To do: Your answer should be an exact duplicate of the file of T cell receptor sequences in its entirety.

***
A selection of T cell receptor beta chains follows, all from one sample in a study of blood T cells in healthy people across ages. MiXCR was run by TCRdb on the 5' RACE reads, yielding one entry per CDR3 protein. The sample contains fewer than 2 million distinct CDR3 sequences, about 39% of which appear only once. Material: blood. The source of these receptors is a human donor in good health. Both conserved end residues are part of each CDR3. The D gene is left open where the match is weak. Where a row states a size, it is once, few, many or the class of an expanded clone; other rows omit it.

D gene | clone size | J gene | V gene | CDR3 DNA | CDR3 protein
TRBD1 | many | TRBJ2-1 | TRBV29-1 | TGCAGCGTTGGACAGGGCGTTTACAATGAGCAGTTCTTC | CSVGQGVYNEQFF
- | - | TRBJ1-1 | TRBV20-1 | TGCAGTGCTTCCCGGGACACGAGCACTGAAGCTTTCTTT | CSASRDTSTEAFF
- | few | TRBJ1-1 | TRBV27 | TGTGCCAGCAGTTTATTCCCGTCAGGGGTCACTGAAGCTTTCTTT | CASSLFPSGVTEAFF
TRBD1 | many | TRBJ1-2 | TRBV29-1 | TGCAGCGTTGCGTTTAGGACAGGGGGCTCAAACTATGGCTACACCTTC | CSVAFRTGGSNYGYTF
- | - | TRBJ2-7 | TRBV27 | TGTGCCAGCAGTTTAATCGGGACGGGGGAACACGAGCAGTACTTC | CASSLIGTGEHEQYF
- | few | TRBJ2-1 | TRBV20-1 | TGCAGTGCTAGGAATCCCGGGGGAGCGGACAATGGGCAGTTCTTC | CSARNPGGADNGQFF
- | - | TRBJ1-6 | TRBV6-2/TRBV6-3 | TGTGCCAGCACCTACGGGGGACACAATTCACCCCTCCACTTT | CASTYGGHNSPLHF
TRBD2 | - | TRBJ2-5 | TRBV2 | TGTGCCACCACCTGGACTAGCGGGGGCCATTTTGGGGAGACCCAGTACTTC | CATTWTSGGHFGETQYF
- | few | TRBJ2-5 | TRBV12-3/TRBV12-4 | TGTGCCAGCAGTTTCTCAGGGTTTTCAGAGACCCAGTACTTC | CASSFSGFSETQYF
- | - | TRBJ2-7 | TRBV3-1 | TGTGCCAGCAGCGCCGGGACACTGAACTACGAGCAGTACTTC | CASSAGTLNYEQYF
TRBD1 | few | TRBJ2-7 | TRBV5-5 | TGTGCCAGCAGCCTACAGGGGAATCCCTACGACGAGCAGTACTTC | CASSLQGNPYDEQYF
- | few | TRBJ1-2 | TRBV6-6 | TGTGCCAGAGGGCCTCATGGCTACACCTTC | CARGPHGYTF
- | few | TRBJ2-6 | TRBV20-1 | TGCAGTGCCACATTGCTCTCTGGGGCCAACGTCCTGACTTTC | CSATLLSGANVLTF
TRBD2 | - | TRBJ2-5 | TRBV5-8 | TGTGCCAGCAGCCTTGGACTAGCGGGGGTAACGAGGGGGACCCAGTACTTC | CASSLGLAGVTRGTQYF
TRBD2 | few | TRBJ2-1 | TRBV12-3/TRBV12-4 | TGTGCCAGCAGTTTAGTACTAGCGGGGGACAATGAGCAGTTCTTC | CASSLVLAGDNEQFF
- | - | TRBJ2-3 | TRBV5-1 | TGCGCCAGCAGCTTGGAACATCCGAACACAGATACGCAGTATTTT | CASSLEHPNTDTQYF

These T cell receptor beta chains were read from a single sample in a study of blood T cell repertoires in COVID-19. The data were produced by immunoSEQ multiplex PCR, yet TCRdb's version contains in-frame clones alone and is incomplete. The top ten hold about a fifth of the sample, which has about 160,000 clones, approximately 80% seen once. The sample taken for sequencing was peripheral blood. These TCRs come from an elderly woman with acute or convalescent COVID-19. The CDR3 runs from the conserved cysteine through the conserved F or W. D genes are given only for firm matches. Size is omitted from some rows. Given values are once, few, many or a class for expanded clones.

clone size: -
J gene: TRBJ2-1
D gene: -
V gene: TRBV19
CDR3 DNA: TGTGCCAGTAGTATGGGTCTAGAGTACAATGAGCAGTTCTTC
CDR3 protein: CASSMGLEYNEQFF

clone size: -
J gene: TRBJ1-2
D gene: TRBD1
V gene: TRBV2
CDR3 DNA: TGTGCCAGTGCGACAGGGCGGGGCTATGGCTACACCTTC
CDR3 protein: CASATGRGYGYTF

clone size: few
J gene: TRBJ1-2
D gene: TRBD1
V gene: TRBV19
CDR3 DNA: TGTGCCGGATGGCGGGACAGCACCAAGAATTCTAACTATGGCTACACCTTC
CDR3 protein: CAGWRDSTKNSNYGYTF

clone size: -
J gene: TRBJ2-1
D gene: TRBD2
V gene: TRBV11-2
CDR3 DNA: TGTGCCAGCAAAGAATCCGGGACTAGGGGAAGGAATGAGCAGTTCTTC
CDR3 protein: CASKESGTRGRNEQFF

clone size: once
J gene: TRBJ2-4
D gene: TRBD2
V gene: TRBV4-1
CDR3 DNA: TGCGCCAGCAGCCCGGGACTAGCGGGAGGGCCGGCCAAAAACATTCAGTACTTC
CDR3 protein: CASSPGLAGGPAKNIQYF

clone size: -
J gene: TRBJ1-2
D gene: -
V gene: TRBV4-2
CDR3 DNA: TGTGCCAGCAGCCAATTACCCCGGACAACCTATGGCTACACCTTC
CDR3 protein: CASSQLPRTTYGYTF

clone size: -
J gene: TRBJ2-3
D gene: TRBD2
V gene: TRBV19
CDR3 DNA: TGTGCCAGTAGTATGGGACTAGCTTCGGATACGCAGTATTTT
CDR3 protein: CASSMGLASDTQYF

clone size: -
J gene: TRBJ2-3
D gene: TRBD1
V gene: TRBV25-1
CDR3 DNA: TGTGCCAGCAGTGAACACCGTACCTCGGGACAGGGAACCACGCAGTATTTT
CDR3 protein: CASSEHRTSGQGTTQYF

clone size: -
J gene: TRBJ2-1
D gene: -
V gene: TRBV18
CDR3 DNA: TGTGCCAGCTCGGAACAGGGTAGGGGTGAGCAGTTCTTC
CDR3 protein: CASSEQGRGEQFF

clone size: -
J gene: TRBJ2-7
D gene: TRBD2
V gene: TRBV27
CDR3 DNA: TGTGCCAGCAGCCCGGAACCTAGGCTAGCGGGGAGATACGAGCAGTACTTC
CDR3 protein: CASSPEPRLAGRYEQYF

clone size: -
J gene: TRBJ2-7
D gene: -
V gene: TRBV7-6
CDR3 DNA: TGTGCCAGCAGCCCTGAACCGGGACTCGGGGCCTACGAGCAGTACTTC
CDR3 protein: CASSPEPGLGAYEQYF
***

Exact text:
A selection of T cell receptor beta chains follows, all from one sample in a study of blood T cells in healthy people across ages. MiXCR was run by TCRdb on the 5' RACE reads, yielding one entry per CDR3 protein. The sample contains fewer than 2 million distinct CDR3 sequences, about 39% of which appear only once. Material: blood. The source of these receptors is a human donor in good health. Both conserved end residues are part of each CDR3. The D gene is left open where the match is weak. Where a row states a size, it is once, few, many or the class of an expanded clone; other rows omit it.

D gene | clone size | J gene | V gene | CDR3 DNA | CDR3 protein
TRBD1 | many | TRBJ2-1 | TRBV29-1 | TGCAGCGTTGGACAGGGCGTTTACAATGAGCAGTTCTTC | CSVGQGVYNEQFF
- | - | TRBJ1-1 | TRBV20-1 | TGCAGTGCTTCCCGGGACACGAGCACTGAAGCTTTCTTT | CSASRDTSTEAFF
- | few | TRBJ1-1 | TRBV27 | TGTGCCAGCAGTTTATTCCCGTCAGGGGTCACTGAAGCTTTCTTT | CASSLFPSGVTEAFF
TRBD1 | many | TRBJ1-2 | TRBV29-1 | TGCAGCGTTGCGTTTAGGACAGGGGGCTCAAACTATGGCTACACCTTC | CSVAFRTGGSNYGYTF
- | - | TRBJ2-7 | TRBV27 | TGTGCCAGCAGTTTAATCGGGACGGGGGAACACGAGCAGTACTTC | CASSLIGTGEHEQYF
- | few | TRBJ2-1 | TRBV20-1 | TGCAGTGCTAGGAATCCCGGGGGAGCGGACAATGGGCAGTTCTTC | CSARNPGGADNGQFF
- | - | TRBJ1-6 | TRBV6-2/TRBV6-3 | TGTGCCAGCACCTACGGGGGACACAATTCACCCCTCCACTTT | CASTYGGHNSPLHF
TRBD2 | - | TRBJ2-5 | TRBV2 | TGTGCCACCACCTGGACTAGCGGGGGCCATTTTGGGGAGACCCAGTACTTC | CATTWTSGGHFGETQYF
- | few | TRBJ2-5 | TRBV12-3/TRBV12-4 | TGTGCCAGCAGTTTCTCAGGGTTTTCAGAGACCCAGTACTTC | CASSFSGFSETQYF
- | - | TRBJ2-7 | TRBV3-1 | TGTGCCAGCAGCGCCGGGACACTGAACTACGAGCAGTACTTC | CASSAGTLNYEQYF
TRBD1 | few | TRBJ2-7 | TRBV5-5 | TGTGCCAGCAGCCTACAGGGGAATCCCTACGACGAGCAGTACTTC | CASSLQGNPYDEQYF
- | few | TRBJ1-2 | TRBV6-6 | TGTGCCAGAGGGCCTCATGGCTACACCTTC | CARGPHGYTF
- | few | TRBJ2-6 | TRBV20-1 | TGCAGTGCCACATTGCTCTCTGGGGCCAACGTCCTGACTTTC | CSATLLSGANVLTF
TRBD2 | - | TRBJ2-5 | TRBV5-8 | TGTGCCAGCAGCCTTGGACTAGCGGGGGTAACGAGGGGGACCCAGTACTTC | CASSLGLAGVTRGTQYF
TRBD2 | few | TRBJ2-1 | TRBV12-3/TRBV12-4 | TGTGCCAGCAGTTTAGTACTAGCGGGGGACAATGAGCAGTTCTTC | CASSLVLAGDNEQFF
- | - | TRBJ2-3 | TRBV5-1 | TGCGCCAGCAGCTTGGAACATCCGAACACAGATACGCAGTATTTT | CASSLEHPNTDTQYF

These T cell receptor beta chains were read from a single sample in a study of blood T cell repertoires in COVID-19. The data were produced by immunoSEQ multiplex PCR, yet TCRdb's version contains in-frame clones alone and is incomplete. The top ten hold about a fifth of the sample, which has about 160,000 clones, approximately 80% seen once. The sample taken for sequencing was peripheral blood. These TCRs come from an elderly woman with acute or convalescent COVID-19. The CDR3 runs from the conserved cysteine through the conserved F or W. D genes are given only for firm matches. Size is omitted from some rows. Given values are once, few, many or a class for expanded clones.

clone size: -
J gene: TRBJ2-1
D gene: -
V gene: TRBV19
CDR3 DNA: TGTGCCAGTAGTATGGGTCTAGAGTACAATGAGCAGTTCTTC
CDR3 protein: CASSMGLEYNEQFF

clone size: -
J gene: TRBJ1-2
D gene: TRBD1
V gene: TRBV2
CDR3 DNA: TGTGCCAGTGCGACAGGGCGGGGCTATGGCTACACCTTC
CDR3 protein: CASATGRGYGYTF

clone size: few
J gene: TRBJ1-2
D gene: TRBD1
V gene: TRBV19
CDR3 DNA: TGTGCCGGATGGCGGGACAGCACCAAGAATTCTAACTATGGCTACACCTTC
CDR3 protein: CAGWRDSTKNSNYGYTF

clone size: -
J gene: TRBJ2-1
D gene: TRBD2
V gene: TRBV11-2
CDR3 DNA: TGTGCCAGCAAAGAATCCGGGACTAGGGGAAGGAATGAGCAGTTCTTC
CDR3 protein: CASKESGTRGRNEQFF

clone size: once
J gene: TRBJ2-4
D gene: TRBD2
V gene: TRBV4-1
CDR3 DNA: TGCGCCAGCAGCCCGGGACTAGCGGGAGGGCCGGCCAAAAACATTCAGTACTTC
CDR3 protein: CASSPGLAGGPAKNIQYF

clone size: -
J gene: TRBJ1-2
D gene: -
V gene: TRBV4-2
CDR3 DNA: TGTGCCAGCAGCCAATTACCCCGGACAACCTATGGCTACACCTTC
CDR3 protein: CASSQLPRTTYGYTF

clone size: -
J gene: TRBJ2-3
D gene: TRBD2
V gene: TRBV19
CDR3 DNA: TGTGCCAGTAGTATGGGACTAGCTTCGGATACGCAGTATTTT
CDR3 protein: CASSMGLASDTQYF

clone size: -
J gene: TRBJ2-3
D gene: TRBD1
V gene: TRBV25-1
CDR3 DNA: TGTGCCAGCAGTGAACACCGTACCTCGGGACAGGGAACCACGCAGTATTTT
CDR3 protein: CASSEHRTSGQGTTQYF

clone size: -
J gene: TRBJ2-1
D gene: -
V gene: TRBV18
CDR3 DNA: TGTGCCAGCTCGGAACAGGGTAGGGGTGAGCAGTTCTTC
CDR3 protein: CASSEQGRGEQFF

clone size: -
J gene: TRBJ2-7
D gene: TRBD2
V gene: TRBV27
CDR3 DNA: TGTGCCAGCAGCCCGGAACCTAGGCTAGCGGGGAGATACGAGCAGTACTTC
CDR3 protein: CASSPEPRLAGRYEQYF

clone size: -
J gene: TRBJ2-7
D gene: -
V gene: TRBV7-6
CDR3 DNA: TGTGCCAGCAGCCCTGAACCGGGACTCGGGGCCTACGAGCAGTACTTC
CDR3 protein: CASSPEPGLGAYEQYF